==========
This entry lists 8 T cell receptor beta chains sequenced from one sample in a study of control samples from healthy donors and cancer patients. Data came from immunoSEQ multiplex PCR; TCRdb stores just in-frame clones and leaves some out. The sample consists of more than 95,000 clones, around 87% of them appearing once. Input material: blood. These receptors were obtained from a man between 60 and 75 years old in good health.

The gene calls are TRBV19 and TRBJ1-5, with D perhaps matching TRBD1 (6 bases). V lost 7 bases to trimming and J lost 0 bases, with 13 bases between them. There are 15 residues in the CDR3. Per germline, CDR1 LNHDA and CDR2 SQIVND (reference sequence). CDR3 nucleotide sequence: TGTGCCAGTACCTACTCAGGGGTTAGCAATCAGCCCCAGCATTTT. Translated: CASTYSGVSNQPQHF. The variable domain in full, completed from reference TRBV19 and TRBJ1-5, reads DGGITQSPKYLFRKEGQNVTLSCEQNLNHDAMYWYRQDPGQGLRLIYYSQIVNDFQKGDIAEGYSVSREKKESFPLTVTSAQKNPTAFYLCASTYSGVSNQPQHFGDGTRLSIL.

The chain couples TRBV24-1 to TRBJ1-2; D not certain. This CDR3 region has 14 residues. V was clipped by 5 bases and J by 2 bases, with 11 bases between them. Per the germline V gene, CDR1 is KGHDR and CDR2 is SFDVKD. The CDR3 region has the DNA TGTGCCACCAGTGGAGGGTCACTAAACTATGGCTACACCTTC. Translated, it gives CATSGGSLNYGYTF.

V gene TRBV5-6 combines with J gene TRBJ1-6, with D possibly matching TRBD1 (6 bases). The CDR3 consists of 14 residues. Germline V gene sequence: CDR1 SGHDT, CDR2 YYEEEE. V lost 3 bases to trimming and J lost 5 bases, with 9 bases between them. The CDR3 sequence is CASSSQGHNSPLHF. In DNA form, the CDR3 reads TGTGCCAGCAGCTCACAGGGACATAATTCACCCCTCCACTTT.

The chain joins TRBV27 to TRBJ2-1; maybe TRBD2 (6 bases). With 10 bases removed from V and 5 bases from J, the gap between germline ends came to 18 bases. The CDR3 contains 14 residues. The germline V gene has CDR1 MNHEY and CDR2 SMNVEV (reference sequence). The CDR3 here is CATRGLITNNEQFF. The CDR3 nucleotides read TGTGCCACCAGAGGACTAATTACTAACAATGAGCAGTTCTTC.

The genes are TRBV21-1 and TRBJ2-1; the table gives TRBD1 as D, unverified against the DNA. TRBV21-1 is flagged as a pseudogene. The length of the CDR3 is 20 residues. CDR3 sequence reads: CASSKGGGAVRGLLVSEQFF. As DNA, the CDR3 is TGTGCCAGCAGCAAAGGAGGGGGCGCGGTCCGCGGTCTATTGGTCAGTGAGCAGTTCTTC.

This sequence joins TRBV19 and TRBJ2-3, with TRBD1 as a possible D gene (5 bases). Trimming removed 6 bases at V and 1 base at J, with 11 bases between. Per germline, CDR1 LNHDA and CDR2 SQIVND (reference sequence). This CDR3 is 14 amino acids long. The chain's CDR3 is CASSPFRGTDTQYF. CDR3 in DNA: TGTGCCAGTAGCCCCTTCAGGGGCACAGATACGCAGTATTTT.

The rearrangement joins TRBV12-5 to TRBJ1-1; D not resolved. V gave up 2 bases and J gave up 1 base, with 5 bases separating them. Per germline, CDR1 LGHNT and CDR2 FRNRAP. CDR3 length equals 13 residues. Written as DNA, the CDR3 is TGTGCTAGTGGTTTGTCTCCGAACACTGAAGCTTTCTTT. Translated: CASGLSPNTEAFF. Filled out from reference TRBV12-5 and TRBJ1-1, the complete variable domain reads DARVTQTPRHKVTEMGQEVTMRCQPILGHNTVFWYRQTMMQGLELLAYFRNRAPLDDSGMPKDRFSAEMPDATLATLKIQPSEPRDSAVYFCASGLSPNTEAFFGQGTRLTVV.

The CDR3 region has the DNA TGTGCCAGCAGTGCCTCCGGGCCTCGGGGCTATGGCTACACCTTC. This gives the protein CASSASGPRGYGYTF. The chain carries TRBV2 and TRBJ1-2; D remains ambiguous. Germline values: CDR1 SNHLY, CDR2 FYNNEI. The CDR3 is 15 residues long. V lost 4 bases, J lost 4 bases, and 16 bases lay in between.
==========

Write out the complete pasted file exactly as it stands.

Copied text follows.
This entry lists 8 T cell receptor beta chains sequenced from one sample in a study of control samples from healthy donors and cancer patients. Data came from immunoSEQ multiplex PCR; TCRdb stores just in-frame clones and leaves some out. The sample consists of more than 95,000 clones, around 87% of them appearing once. Input material: blood. These receptors were obtained from a man between 60 and 75 years old in good health.

The gene calls are TRBV19 and TRBJ1-5, with D perhaps matching TRBD1 (6 bases). V lost 7 bases to trimming and J lost 0 bases, with 13 bases between them. There are 15 residues in the CDR3. Per germline, CDR1 LNHDA and CDR2 SQIVND (reference sequence). CDR3 nucleotide sequence: TGTGCCAGTACCTACTCAGGGGTTAGCAATCAGCCCCAGCATTTT. Translated: CASTYSGVSNQPQHF. The variable domain in full, completed from reference TRBV19 and TRBJ1-5, reads DGGITQSPKYLFRKEGQNVTLSCEQNLNHDAMYWYRQDPGQGLRLIYYSQIVNDFQKGDIAEGYSVSREKKESFPLTVTSAQKNPTAFYLCASTYSGVSNQPQHFGDGTRLSIL.

The chain couples TRBV24-1 to TRBJ1-2; D not certain. This CDR3 region has 14 residues. V was clipped by 5 bases and J by 2 bases, with 11 bases between them. Per the germline V gene, CDR1 is KGHDR and CDR2 is SFDVKD. The CDR3 region has the DNA TGTGCCACCAGTGGAGGGTCACTAAACTATGGCTACACCTTC. Translated, it gives CATSGGSLNYGYTF.

V gene TRBV5-6 combines with J gene TRBJ1-6, with D possibly matching TRBD1 (6 bases). The CDR3 consists of 14 residues. Germline V gene sequence: CDR1 SGHDT, CDR2 YYEEEE. V lost 3 bases to trimming and J lost 5 bases, with 9 bases between them. The CDR3 sequence is CASSSQGHNSPLHF. In DNA form, the CDR3 reads TGTGCCAGCAGCTCACAGGGACATAATTCACCCCTCCACTTT.

The chain joins TRBV27 to TRBJ2-1; maybe TRBD2 (6 bases). With 10 bases removed from V and 5 bases from J, the gap between germline ends came to 18 bases. The CDR3 contains 14 residues. The germline V gene has CDR1 MNHEY and CDR2 SMNVEV (reference sequence). The CDR3 here is CATRGLITNNEQFF. The CDR3 nucleotides read TGTGCCACCAGAGGACTAATTACTAACAATGAGCAGTTCTTC.

The genes are TRBV21-1 and TRBJ2-1; the table gives TRBD1 as D, unverified against the DNA. TRBV21-1 is flagged as a pseudogene. The length of the CDR3 is 20 residues. CDR3 sequence reads: CASSKGGGAVRGLLVSEQFF. As DNA, the CDR3 is TGTGCCAGCAGCAAAGGAGGGGGCGCGGTCCGCGGTCTATTGGTCAGTGAGCAGTTCTTC.

This sequence joins TRBV19 and TRBJ2-3, with TRBD1 as a possible D gene (5 bases). Trimming removed 6 bases at V and 1 base at J, with 11 bases between. Per germline, CDR1 LNHDA and CDR2 SQIVND (reference sequence). This CDR3 is 14 amino acids long. The chain's CDR3 is CASSPFRGTDTQYF. CDR3 in DNA: TGTGCCAGTAGCCCCTTCAGGGGCACAGATACGCAGTATTTT.

The rearrangement joins TRBV12-5 to TRBJ1-1; D not resolved. V gave up 2 bases and J gave up 1 base, with 5 bases separating them. Per germline, CDR1 LGHNT and CDR2 FRNRAP. CDR3 length equals 13 residues. Written as DNA, the CDR3 is TGTGCTAGTGGTTTGTCTCCGAACACTGAAGCTTTCTTT. Translated: CASGLSPNTEAFF. Filled out from reference TRBV12-5 and TRBJ1-1, the complete variable domain reads DARVTQTPRHKVTEMGQEVTMRCQPILGHNTVFWYRQTMMQGLELLAYFRNRAPLDDSGMPKDRFSAEMPDATLATLKIQPSEPRDSAVYFCASGLSPNTEAFFGQGTRLTVV.

The CDR3 region has the DNA TGTGCCAGCAGTGCCTCCGGGCCTCGGGGCTATGGCTACACCTTC. This gives the protein CASSASGPRGYGYTF. The chain carries TRBV2 and TRBJ1-2; D remains ambiguous. Germline values: CDR1 SNHLY, CDR2 FYNNEI. The CDR3 is 15 residues long. V lost 4 bases, J lost 4 bases, and 16 bases lay in between.